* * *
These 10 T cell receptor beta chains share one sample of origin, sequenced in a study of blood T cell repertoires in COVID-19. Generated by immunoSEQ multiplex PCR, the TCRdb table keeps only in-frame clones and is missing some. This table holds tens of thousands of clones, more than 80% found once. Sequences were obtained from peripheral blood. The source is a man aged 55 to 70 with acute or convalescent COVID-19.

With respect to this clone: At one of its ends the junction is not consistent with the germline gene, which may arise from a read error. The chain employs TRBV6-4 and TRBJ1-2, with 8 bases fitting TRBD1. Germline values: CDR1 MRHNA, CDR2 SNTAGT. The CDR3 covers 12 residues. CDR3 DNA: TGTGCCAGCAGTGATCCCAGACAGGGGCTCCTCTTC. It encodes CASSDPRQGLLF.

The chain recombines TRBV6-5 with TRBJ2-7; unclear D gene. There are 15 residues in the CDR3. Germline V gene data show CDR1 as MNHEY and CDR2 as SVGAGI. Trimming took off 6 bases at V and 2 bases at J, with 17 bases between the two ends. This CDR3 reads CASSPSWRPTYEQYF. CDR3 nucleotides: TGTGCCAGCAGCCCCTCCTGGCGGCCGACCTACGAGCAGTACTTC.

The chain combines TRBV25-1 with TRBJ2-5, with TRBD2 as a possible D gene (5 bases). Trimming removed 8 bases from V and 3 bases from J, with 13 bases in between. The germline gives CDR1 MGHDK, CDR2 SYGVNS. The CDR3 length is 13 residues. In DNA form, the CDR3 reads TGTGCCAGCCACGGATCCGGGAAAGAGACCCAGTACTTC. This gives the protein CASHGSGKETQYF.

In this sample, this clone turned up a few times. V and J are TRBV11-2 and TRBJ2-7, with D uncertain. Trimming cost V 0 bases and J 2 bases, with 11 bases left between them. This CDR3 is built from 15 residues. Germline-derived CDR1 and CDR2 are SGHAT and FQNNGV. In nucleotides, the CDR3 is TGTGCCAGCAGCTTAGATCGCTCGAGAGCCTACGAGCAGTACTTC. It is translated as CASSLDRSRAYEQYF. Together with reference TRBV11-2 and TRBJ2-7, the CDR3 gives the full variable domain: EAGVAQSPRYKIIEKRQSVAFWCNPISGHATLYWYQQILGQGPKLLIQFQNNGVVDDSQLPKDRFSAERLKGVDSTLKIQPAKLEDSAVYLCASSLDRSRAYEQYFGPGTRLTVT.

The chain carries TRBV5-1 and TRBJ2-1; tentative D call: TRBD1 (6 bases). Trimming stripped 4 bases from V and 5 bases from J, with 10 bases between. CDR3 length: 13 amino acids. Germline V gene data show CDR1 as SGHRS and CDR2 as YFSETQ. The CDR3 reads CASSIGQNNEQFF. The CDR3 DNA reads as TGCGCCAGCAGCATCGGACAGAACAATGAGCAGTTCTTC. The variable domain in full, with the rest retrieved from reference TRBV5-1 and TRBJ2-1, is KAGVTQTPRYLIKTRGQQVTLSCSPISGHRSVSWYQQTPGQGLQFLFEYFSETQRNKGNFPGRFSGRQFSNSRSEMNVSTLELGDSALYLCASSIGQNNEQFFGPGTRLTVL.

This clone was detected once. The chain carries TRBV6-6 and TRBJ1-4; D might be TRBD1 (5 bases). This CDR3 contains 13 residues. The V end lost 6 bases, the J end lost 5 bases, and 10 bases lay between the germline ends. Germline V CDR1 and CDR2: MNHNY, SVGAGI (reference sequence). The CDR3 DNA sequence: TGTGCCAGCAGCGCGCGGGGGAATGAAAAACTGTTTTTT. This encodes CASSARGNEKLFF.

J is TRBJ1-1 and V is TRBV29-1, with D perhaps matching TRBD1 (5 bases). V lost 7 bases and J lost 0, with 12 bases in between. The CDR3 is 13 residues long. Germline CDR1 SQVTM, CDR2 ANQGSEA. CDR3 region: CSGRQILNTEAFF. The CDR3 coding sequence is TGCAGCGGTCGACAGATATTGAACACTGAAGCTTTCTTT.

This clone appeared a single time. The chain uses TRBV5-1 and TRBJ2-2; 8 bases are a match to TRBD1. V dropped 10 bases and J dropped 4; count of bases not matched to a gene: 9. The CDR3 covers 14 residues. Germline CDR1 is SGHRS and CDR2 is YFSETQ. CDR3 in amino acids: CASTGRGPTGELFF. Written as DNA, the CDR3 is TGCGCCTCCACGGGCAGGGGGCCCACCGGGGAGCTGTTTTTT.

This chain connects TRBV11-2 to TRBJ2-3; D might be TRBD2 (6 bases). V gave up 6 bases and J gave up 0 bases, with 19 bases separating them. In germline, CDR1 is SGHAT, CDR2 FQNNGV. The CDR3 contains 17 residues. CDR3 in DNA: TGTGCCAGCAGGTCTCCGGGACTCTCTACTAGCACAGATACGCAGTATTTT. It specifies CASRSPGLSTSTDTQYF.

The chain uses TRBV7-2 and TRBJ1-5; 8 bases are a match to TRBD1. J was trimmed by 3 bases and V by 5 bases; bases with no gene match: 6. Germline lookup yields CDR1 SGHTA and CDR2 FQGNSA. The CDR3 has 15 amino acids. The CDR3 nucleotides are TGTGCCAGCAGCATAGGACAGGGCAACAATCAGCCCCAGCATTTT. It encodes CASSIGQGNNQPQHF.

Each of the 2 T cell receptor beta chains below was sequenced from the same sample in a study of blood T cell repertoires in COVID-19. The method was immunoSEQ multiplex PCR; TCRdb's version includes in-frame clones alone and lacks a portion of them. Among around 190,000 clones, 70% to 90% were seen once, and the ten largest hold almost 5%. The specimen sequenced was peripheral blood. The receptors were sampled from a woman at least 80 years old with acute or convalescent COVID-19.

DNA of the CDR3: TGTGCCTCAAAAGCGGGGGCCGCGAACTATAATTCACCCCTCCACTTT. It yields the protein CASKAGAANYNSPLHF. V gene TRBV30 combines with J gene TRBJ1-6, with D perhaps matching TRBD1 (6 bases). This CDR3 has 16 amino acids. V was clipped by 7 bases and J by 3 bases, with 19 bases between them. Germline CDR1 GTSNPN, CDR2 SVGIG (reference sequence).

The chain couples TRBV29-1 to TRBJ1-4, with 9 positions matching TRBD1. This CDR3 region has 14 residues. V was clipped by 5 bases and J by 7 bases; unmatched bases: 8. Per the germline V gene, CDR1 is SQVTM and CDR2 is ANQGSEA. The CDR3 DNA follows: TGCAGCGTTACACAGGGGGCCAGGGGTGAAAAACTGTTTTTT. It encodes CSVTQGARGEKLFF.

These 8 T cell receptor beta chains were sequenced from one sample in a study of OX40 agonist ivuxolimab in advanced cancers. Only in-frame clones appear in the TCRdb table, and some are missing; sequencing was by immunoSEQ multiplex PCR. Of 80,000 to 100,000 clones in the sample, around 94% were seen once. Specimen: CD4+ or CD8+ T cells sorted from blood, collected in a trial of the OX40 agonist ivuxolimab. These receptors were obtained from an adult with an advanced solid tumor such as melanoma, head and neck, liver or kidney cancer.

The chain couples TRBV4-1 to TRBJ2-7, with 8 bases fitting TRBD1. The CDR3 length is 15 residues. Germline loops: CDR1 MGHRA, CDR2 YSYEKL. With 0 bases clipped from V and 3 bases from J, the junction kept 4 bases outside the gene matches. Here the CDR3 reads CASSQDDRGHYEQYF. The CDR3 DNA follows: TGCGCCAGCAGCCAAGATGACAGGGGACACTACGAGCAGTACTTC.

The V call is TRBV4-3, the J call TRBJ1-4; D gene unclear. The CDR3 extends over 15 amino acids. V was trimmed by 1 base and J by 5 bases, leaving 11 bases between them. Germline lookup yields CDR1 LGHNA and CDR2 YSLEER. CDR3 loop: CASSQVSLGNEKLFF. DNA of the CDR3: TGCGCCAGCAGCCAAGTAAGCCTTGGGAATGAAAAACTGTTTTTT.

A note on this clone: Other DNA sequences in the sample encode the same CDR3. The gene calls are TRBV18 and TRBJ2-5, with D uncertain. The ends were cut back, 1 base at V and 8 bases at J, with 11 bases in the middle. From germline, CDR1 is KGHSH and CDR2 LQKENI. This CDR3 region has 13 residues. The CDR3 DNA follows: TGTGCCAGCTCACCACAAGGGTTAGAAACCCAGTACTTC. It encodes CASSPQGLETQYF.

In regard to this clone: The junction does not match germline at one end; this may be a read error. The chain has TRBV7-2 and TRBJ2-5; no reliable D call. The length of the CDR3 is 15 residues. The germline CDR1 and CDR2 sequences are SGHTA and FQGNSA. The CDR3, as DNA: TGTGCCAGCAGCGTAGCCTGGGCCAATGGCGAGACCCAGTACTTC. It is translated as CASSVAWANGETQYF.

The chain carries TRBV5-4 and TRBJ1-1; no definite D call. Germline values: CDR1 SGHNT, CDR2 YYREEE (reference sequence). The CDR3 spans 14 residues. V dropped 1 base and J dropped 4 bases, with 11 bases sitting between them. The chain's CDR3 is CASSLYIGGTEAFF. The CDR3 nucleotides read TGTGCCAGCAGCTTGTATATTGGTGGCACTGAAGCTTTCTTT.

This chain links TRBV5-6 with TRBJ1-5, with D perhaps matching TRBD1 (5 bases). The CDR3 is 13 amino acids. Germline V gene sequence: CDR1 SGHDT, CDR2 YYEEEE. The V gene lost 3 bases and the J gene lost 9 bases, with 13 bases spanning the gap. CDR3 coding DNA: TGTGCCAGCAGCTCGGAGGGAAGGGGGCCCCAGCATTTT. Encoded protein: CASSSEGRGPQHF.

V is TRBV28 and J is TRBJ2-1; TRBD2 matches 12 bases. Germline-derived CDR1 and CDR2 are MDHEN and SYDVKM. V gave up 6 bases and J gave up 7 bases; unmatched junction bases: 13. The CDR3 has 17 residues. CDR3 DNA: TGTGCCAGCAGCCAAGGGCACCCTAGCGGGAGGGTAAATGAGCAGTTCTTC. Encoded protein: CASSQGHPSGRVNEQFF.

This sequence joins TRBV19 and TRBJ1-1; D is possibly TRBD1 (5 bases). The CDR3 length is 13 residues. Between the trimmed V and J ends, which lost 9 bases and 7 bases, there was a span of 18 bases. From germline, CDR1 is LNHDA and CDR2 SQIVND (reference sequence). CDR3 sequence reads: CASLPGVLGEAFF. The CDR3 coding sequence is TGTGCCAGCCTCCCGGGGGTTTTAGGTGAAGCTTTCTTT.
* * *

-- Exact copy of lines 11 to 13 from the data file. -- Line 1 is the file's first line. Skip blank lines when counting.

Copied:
The chain uses TRBV7-2 and TRBJ1-5; 8 bases are a match to TRBD1. J was trimmed by 3 bases and V by 5 bases; bases with no gene match: 6. Germline lookup yields CDR1 SGHTA and CDR2 FQGNSA. The CDR3 has 15 amino acids. The CDR3 nucleotides are TGTGCCAGCAGCATAGGACAGGGCAACAATCAGCCCCAGCATTTT. It encodes CASSIGQGNNQPQHF.

Each of the 2 T cell receptor beta chains below was sequenced from the same sample in a study of blood T cell repertoires in COVID-19. The method was immunoSEQ multiplex PCR; TCRdb's version includes in-frame clones alone and lacks a portion of them. Among around 190,000 clones, 70% to 90% were seen once, and the ten largest hold almost 5%. The specimen sequenced was peripheral blood. The receptors were sampled from a woman at least 80 years old with acute or convalescent COVID-19.

DNA of the CDR3: TGTGCCTCAAAAGCGGGGGCCGCGAACTATAATTCACCCCTCCACTTT. It yields the protein CASKAGAANYNSPLHF. V gene TRBV30 combines with J gene TRBJ1-6, with D perhaps matching TRBD1 (6 bases). This CDR3 has 16 amino acids. V was clipped by 7 bases and J by 3 bases, with 19 bases between them. Germline CDR1 GTSNPN, CDR2 SVGIG (reference sequence).